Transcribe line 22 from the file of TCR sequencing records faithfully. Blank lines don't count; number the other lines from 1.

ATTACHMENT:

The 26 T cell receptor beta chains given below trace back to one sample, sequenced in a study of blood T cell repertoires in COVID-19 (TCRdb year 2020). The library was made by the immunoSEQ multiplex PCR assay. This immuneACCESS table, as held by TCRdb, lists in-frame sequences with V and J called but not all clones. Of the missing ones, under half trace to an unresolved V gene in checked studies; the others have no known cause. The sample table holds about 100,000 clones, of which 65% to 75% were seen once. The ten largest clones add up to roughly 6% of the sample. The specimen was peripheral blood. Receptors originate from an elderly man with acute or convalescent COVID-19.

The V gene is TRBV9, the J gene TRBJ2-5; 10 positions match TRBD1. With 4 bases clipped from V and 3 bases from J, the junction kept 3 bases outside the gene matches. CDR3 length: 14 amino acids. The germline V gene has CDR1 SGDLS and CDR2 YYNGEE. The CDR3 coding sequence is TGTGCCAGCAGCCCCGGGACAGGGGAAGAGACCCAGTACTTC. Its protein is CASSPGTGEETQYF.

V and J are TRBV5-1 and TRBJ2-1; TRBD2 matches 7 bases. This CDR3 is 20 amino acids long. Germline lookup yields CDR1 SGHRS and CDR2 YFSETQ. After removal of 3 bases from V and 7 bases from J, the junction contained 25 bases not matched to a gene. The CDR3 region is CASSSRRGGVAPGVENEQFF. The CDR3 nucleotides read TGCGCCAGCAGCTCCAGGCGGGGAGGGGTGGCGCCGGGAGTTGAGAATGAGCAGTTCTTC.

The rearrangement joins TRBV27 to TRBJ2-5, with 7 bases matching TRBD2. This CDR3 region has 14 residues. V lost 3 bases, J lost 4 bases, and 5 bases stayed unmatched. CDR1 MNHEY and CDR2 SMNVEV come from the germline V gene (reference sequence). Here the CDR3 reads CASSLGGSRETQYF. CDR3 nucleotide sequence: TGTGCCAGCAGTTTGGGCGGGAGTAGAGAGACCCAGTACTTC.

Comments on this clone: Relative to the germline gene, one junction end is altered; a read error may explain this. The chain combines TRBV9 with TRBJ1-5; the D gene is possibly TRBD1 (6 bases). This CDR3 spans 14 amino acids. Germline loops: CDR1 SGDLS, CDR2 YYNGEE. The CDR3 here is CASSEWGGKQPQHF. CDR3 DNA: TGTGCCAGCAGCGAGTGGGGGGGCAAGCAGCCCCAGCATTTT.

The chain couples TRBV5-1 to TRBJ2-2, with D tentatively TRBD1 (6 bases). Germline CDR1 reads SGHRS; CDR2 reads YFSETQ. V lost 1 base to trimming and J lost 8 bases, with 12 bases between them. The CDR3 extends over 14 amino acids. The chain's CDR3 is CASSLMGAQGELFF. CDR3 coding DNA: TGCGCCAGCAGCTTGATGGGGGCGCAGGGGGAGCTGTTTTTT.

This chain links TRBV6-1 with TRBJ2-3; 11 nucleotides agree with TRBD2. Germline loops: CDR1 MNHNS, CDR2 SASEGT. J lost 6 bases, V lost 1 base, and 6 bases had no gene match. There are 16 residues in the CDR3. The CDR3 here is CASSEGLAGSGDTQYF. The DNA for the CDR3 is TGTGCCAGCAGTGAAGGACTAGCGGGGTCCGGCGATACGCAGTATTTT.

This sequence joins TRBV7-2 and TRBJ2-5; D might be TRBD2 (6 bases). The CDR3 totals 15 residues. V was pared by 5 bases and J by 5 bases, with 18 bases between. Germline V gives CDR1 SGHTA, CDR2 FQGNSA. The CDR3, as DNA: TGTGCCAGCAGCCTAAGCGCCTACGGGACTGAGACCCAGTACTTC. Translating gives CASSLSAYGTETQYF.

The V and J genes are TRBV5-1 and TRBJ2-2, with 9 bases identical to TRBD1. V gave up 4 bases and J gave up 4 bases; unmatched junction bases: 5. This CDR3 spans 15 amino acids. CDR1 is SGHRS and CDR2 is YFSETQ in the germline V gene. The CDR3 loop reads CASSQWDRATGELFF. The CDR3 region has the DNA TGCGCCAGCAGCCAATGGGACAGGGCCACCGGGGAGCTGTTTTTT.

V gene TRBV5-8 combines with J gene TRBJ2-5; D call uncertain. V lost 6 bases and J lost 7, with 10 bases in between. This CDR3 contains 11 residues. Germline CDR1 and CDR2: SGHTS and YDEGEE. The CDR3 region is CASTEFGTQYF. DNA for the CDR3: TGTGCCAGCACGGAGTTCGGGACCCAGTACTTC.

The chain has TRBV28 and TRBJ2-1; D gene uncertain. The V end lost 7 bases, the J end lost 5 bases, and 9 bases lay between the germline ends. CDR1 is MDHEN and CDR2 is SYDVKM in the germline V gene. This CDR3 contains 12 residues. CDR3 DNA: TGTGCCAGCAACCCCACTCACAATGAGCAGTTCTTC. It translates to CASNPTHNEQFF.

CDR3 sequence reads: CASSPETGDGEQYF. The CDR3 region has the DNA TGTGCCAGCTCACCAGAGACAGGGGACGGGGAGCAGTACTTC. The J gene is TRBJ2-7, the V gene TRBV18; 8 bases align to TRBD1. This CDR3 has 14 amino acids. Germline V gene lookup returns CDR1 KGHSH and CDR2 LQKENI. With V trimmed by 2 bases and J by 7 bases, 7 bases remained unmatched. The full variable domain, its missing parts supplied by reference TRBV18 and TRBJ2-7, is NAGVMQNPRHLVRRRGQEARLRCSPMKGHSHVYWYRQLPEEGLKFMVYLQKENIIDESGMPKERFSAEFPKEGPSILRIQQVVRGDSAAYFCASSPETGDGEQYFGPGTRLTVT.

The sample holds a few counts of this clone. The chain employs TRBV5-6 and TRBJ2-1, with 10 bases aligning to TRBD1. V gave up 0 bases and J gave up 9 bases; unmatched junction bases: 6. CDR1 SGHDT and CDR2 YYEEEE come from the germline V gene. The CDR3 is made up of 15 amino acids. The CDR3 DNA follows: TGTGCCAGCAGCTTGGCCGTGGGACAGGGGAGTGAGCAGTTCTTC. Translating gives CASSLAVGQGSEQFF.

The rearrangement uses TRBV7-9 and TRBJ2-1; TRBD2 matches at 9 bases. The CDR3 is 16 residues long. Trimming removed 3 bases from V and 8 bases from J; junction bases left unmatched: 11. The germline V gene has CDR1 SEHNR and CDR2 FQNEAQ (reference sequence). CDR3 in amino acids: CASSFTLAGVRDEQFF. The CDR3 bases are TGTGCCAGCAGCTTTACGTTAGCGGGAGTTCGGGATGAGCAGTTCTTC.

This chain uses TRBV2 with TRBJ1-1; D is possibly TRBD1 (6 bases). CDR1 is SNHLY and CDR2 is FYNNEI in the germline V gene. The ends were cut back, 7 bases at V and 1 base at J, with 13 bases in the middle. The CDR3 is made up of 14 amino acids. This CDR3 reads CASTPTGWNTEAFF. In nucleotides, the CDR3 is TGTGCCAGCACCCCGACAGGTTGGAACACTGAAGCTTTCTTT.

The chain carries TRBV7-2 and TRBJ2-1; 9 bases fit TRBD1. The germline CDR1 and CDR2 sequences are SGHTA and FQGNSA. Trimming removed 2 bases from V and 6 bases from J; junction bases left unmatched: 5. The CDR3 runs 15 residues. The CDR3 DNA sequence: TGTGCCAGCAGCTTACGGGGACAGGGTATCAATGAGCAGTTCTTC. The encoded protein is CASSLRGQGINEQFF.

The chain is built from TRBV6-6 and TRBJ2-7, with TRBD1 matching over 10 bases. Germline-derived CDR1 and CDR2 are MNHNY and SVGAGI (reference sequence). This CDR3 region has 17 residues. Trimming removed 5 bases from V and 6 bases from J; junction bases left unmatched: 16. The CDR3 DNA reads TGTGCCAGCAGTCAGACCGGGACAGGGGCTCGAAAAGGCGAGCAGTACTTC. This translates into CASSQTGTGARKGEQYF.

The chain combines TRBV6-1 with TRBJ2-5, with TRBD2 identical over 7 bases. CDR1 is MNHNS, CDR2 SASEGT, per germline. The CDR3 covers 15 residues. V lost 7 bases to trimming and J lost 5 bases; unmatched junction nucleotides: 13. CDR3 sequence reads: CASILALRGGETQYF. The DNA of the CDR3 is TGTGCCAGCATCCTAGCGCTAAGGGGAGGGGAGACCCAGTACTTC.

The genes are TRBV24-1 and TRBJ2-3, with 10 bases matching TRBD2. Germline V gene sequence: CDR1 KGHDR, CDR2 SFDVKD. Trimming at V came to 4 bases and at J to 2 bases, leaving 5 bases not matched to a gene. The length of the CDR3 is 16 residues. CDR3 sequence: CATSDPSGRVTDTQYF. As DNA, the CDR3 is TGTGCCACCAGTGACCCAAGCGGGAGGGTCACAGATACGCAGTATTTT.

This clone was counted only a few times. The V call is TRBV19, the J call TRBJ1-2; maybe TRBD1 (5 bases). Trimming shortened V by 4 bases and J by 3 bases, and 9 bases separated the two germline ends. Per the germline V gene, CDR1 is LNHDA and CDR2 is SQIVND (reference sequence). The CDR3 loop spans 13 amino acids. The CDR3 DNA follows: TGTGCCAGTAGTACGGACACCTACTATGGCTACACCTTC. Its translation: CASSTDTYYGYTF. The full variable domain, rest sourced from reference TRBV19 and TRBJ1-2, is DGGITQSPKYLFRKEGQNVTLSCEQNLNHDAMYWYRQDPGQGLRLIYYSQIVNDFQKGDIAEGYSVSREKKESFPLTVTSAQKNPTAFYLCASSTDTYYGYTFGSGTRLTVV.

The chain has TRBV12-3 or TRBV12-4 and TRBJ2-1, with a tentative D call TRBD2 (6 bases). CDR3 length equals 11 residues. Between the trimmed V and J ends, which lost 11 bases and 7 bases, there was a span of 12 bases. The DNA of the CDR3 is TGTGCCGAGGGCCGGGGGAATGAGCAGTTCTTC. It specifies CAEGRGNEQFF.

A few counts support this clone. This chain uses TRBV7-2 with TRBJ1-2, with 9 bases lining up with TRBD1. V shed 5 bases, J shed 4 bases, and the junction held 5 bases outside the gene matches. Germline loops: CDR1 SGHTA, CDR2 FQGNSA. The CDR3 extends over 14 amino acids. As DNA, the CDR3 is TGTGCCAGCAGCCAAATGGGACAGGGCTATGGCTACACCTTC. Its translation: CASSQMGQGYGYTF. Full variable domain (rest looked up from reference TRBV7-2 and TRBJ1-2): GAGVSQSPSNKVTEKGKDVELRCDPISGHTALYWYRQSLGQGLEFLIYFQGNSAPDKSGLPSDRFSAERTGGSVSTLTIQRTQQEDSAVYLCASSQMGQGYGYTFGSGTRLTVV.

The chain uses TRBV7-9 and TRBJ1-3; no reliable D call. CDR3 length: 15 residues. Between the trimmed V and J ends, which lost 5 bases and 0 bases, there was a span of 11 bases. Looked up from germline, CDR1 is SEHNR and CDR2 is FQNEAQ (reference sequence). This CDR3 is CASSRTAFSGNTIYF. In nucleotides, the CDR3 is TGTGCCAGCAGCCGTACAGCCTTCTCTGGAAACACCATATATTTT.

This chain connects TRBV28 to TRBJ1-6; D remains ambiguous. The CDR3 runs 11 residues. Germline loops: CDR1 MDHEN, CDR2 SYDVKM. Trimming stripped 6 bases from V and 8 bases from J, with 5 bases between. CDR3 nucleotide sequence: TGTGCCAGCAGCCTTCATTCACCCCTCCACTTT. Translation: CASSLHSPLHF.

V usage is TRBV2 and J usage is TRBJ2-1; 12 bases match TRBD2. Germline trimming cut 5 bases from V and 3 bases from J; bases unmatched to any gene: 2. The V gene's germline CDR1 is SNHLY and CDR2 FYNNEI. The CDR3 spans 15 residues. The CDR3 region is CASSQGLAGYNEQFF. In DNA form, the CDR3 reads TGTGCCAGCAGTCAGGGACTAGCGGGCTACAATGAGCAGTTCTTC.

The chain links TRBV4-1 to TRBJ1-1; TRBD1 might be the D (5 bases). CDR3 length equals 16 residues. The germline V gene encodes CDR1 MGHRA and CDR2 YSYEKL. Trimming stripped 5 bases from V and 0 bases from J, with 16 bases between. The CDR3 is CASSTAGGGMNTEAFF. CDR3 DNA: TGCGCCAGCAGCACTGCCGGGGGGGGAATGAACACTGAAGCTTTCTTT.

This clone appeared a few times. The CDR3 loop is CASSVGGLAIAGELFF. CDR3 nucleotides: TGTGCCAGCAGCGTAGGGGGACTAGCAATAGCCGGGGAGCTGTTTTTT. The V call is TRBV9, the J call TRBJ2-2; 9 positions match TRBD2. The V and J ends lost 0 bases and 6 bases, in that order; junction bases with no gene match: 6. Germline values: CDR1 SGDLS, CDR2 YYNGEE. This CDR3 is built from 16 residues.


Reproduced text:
A few counts support this clone. This chain uses TRBV7-2 with TRBJ1-2, with 9 bases lining up with TRBD1. V shed 5 bases, J shed 4 bases, and the junction held 5 bases outside the gene matches. Germline loops: CDR1 SGHTA, CDR2 FQGNSA. The CDR3 extends over 14 amino acids. As DNA, the CDR3 is TGTGCCAGCAGCCAAATGGGACAGGGCTATGGCTACACCTTC. Its translation: CASSQMGQGYGYTF. Full variable domain (rest looked up from reference TRBV7-2 and TRBJ1-2): GAGVSQSPSNKVTEKGKDVELRCDPISGHTALYWYRQSLGQGLEFLIYFQGNSAPDKSGLPSDRFSAERTGGSVSTLTIQRTQQEDSAVYLCASSQMGQGYGYTFGSGTRLTVV.